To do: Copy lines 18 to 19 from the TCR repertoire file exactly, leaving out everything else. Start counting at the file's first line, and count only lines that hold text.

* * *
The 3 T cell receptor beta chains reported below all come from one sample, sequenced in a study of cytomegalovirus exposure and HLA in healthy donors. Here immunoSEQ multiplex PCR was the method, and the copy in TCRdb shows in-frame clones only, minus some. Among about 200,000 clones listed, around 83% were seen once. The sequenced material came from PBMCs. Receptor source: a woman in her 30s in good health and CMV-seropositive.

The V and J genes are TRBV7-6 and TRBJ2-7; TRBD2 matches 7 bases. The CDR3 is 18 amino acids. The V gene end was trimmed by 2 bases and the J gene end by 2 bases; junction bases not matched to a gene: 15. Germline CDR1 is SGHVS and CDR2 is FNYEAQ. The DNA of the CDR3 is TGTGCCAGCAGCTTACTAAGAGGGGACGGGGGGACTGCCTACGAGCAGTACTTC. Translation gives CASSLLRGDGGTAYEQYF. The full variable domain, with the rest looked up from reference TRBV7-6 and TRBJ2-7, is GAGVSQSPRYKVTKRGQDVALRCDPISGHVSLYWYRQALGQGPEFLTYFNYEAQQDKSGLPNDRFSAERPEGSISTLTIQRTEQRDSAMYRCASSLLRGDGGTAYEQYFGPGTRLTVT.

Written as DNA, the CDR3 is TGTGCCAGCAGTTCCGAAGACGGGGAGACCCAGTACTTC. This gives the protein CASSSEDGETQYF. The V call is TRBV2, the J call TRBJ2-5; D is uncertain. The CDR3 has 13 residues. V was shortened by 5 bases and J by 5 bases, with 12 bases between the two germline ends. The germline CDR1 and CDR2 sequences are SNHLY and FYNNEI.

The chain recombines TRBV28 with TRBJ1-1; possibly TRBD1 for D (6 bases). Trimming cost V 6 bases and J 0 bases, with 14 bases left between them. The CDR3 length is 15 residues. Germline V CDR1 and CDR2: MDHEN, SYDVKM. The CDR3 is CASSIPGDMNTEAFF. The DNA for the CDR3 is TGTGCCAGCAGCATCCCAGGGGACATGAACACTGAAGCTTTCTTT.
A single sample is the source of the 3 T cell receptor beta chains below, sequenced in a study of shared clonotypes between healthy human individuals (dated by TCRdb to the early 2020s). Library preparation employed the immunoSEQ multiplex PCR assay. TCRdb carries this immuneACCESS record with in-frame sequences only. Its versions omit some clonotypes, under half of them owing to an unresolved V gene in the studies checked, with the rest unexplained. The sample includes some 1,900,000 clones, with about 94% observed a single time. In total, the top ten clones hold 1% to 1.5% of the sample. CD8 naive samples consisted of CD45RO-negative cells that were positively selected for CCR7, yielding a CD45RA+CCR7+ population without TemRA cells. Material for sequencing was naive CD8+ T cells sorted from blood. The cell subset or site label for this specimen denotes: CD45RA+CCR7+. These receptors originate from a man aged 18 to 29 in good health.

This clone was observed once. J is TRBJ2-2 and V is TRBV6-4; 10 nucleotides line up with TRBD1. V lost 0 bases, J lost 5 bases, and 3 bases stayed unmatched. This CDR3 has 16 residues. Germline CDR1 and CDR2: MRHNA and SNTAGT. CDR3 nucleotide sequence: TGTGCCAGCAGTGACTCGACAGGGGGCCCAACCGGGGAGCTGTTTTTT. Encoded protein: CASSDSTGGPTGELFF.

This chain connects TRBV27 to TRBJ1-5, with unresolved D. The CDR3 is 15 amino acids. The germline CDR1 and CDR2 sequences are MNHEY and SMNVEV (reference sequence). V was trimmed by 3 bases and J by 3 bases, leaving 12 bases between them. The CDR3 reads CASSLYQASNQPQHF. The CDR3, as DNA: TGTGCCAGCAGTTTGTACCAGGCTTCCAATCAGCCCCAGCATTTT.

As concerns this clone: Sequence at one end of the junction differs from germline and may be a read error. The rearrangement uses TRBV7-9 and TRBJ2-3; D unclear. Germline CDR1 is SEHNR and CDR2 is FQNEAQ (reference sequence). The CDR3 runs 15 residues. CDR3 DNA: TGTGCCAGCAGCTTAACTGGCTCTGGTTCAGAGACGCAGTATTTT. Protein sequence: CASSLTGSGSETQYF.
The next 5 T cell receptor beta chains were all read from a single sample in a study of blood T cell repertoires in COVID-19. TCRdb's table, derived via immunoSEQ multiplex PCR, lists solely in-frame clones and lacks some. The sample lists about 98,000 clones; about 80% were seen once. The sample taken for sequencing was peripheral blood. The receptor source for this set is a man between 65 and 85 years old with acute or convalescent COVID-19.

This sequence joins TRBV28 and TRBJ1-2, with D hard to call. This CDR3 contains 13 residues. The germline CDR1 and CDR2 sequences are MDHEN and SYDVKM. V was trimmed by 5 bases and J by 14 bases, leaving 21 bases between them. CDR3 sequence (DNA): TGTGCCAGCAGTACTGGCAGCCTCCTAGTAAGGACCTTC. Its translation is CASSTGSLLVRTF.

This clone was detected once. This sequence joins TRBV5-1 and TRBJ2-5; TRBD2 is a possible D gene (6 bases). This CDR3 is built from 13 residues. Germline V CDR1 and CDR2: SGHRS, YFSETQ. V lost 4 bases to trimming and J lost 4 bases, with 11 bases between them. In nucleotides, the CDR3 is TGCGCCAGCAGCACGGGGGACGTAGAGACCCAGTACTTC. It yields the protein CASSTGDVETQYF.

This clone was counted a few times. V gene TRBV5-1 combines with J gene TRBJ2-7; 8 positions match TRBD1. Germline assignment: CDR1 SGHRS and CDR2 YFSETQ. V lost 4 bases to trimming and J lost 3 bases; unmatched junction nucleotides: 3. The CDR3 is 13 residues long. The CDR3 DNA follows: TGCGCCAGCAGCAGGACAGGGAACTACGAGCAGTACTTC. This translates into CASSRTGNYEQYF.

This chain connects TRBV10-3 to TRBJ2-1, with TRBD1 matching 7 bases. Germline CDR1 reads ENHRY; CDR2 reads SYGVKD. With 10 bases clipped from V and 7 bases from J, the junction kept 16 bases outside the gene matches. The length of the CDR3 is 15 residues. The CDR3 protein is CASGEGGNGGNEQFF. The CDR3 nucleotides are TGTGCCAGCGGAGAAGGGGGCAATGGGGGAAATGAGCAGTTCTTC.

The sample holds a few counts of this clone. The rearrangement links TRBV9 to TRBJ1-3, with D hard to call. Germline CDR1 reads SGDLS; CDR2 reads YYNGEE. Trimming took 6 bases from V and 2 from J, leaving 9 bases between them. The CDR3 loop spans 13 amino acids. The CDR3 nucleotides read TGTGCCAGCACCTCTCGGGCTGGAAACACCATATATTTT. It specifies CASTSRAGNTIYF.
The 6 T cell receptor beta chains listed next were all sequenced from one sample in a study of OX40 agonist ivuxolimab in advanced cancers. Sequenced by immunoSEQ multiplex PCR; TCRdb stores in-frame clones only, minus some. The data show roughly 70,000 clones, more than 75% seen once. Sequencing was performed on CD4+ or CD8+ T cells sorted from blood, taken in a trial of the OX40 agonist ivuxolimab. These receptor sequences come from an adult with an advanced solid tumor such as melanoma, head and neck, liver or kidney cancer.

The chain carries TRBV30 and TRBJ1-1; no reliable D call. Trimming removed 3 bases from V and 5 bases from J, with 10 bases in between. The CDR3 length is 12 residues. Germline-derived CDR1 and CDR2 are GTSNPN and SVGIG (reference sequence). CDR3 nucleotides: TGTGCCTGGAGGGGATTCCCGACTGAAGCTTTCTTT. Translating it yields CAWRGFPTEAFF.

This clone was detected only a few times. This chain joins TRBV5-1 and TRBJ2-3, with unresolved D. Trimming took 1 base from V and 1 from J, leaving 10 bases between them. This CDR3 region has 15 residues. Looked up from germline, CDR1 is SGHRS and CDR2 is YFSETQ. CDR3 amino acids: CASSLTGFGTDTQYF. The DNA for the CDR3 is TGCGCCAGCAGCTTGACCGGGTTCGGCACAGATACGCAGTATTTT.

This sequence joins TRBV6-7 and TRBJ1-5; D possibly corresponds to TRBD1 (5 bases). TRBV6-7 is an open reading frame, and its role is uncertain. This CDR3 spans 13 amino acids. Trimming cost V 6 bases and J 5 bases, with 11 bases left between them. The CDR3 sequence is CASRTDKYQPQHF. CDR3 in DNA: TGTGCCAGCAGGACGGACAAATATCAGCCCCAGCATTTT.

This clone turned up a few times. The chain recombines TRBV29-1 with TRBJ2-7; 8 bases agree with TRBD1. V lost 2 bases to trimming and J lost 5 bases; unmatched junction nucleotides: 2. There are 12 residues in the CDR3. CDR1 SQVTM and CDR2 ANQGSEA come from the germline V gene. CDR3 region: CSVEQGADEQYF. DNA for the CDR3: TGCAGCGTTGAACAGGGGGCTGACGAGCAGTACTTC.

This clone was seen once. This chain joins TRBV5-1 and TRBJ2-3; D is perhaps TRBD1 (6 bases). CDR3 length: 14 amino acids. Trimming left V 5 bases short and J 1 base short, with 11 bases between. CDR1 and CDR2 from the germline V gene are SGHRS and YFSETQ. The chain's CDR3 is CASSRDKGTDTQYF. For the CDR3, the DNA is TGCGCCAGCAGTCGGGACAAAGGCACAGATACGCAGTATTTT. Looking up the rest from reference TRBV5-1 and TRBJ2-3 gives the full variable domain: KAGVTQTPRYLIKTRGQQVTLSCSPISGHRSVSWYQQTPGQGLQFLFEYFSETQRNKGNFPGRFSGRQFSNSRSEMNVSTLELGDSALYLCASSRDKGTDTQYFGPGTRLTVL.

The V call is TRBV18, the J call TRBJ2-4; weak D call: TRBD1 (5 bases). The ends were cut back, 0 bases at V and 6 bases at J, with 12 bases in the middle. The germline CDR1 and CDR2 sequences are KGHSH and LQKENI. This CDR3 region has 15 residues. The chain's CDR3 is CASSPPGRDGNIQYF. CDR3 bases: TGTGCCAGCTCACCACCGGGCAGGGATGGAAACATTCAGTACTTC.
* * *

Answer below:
This sequence joins TRBV6-7 and TRBJ1-5; D possibly corresponds to TRBD1 (5 bases). TRBV6-7 is an open reading frame, and its role is uncertain. This CDR3 spans 13 amino acids. Trimming cost V 6 bases and J 5 bases, with 11 bases left between them. The CDR3 sequence is CASRTDKYQPQHF. CDR3 in DNA: TGTGCCAGCAGGACGGACAAATATCAGCCCCAGCATTTT.

This clone turned up a few times. The chain recombines TRBV29-1 with TRBJ2-7; 8 bases agree with TRBD1. V lost 2 bases to trimming and J lost 5 bases; unmatched junction nucleotides: 2. There are 12 residues in the CDR3. CDR1 SQVTM and CDR2 ANQGSEA come from the germline V gene. CDR3 region: CSVEQGADEQYF. DNA for the CDR3: TGCAGCGTTGAACAGGGGGCTGACGAGCAGTACTTC.